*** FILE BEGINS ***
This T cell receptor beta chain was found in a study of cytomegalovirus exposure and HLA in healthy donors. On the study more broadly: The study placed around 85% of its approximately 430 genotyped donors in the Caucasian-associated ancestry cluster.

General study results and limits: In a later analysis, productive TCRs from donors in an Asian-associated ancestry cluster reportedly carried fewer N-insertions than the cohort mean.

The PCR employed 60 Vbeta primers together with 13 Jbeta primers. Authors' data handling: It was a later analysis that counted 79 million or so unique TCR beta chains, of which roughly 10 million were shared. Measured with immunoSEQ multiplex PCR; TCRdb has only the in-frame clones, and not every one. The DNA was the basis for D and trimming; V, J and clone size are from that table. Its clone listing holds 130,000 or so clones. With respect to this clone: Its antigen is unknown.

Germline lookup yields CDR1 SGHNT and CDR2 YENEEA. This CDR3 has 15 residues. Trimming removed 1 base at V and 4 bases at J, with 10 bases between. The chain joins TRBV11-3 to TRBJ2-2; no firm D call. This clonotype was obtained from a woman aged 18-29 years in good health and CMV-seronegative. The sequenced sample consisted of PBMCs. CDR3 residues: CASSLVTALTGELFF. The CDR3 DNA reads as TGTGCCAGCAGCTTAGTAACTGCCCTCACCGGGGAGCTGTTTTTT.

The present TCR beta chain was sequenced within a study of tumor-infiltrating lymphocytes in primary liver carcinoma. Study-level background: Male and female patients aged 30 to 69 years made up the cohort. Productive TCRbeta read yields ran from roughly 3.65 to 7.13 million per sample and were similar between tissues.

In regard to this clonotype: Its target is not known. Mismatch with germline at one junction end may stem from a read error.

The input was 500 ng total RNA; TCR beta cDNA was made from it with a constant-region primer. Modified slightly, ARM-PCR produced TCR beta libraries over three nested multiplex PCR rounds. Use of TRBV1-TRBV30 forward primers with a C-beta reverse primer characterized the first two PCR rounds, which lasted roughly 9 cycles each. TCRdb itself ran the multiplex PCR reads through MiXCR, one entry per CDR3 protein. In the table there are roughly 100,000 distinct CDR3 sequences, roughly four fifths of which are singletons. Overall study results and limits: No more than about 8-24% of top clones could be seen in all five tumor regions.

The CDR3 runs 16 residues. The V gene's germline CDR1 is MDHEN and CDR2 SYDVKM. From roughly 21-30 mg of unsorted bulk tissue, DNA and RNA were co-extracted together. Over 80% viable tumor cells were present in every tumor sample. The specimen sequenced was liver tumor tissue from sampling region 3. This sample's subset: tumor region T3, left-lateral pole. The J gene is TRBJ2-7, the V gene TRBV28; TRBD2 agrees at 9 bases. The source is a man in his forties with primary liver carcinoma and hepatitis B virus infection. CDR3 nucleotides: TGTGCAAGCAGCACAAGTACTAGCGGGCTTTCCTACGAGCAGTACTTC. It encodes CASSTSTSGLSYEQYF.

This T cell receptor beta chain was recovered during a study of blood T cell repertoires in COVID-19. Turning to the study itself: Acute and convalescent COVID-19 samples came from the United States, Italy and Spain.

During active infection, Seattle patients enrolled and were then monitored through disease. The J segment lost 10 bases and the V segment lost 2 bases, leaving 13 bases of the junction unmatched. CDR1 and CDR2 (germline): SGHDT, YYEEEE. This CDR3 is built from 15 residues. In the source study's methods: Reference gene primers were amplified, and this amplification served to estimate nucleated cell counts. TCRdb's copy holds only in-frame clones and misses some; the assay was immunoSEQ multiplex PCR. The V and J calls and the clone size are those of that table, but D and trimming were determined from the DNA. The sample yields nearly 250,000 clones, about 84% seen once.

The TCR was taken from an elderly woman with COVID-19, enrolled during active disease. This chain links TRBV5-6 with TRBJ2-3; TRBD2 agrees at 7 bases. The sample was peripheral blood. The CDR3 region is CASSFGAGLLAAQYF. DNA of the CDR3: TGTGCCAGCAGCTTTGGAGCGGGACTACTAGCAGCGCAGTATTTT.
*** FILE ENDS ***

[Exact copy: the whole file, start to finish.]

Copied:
This T cell receptor beta chain was found in a study of cytomegalovirus exposure and HLA in healthy donors. On the study more broadly: The study placed around 85% of its approximately 430 genotyped donors in the Caucasian-associated ancestry cluster.

General study results and limits: In a later analysis, productive TCRs from donors in an Asian-associated ancestry cluster reportedly carried fewer N-insertions than the cohort mean.

The PCR employed 60 Vbeta primers together with 13 Jbeta primers. Authors' data handling: It was a later analysis that counted 79 million or so unique TCR beta chains, of which roughly 10 million were shared. Measured with immunoSEQ multiplex PCR; TCRdb has only the in-frame clones, and not every one. The DNA was the basis for D and trimming; V, J and clone size are from that table. Its clone listing holds 130,000 or so clones. With respect to this clone: Its antigen is unknown.

Germline lookup yields CDR1 SGHNT and CDR2 YENEEA. This CDR3 has 15 residues. Trimming removed 1 base at V and 4 bases at J, with 10 bases between. The chain joins TRBV11-3 to TRBJ2-2; no firm D call. This clonotype was obtained from a woman aged 18-29 years in good health and CMV-seronegative. The sequenced sample consisted of PBMCs. CDR3 residues: CASSLVTALTGELFF. The CDR3 DNA reads as TGTGCCAGCAGCTTAGTAACTGCCCTCACCGGGGAGCTGTTTTTT.

The present TCR beta chain was sequenced within a study of tumor-infiltrating lymphocytes in primary liver carcinoma. Study-level background: Male and female patients aged 30 to 69 years made up the cohort. Productive TCRbeta read yields ran from roughly 3.65 to 7.13 million per sample and were similar between tissues.

In regard to this clonotype: Its target is not known. Mismatch with germline at one junction end may stem from a read error.

The input was 500 ng total RNA; TCR beta cDNA was made from it with a constant-region primer. Modified slightly, ARM-PCR produced TCR beta libraries over three nested multiplex PCR rounds. Use of TRBV1-TRBV30 forward primers with a C-beta reverse primer characterized the first two PCR rounds, which lasted roughly 9 cycles each. TCRdb itself ran the multiplex PCR reads through MiXCR, one entry per CDR3 protein. In the table there are roughly 100,000 distinct CDR3 sequences, roughly four fifths of which are singletons. Overall study results and limits: No more than about 8-24% of top clones could be seen in all five tumor regions.

The CDR3 runs 16 residues. The V gene's germline CDR1 is MDHEN and CDR2 SYDVKM. From roughly 21-30 mg of unsorted bulk tissue, DNA and RNA were co-extracted together. Over 80% viable tumor cells were present in every tumor sample. The specimen sequenced was liver tumor tissue from sampling region 3. This sample's subset: tumor region T3, left-lateral pole. The J gene is TRBJ2-7, the V gene TRBV28; TRBD2 agrees at 9 bases. The source is a man in his forties with primary liver carcinoma and hepatitis B virus infection. CDR3 nucleotides: TGTGCAAGCAGCACAAGTACTAGCGGGCTTTCCTACGAGCAGTACTTC. It encodes CASSTSTSGLSYEQYF.

This T cell receptor beta chain was recovered during a study of blood T cell repertoires in COVID-19. Turning to the study itself: Acute and convalescent COVID-19 samples came from the United States, Italy and Spain.

During active infection, Seattle patients enrolled and were then monitored through disease. The J segment lost 10 bases and the V segment lost 2 bases, leaving 13 bases of the junction unmatched. CDR1 and CDR2 (germline): SGHDT, YYEEEE. This CDR3 is built from 15 residues. In the source study's methods: Reference gene primers were amplified, and this amplification served to estimate nucleated cell counts. TCRdb's copy holds only in-frame clones and misses some; the assay was immunoSEQ multiplex PCR. The V and J calls and the clone size are those of that table, but D and trimming were determined from the DNA. The sample yields nearly 250,000 clones, about 84% seen once.

The TCR was taken from an elderly woman with COVID-19, enrolled during active disease. This chain links TRBV5-6 with TRBJ2-3; TRBD2 agrees at 7 bases. The sample was peripheral blood. The CDR3 region is CASSFGAGLLAAQYF. DNA of the CDR3: TGTGCCAGCAGCTTTGGAGCGGGACTACTAGCAGCGCAGTATTTT.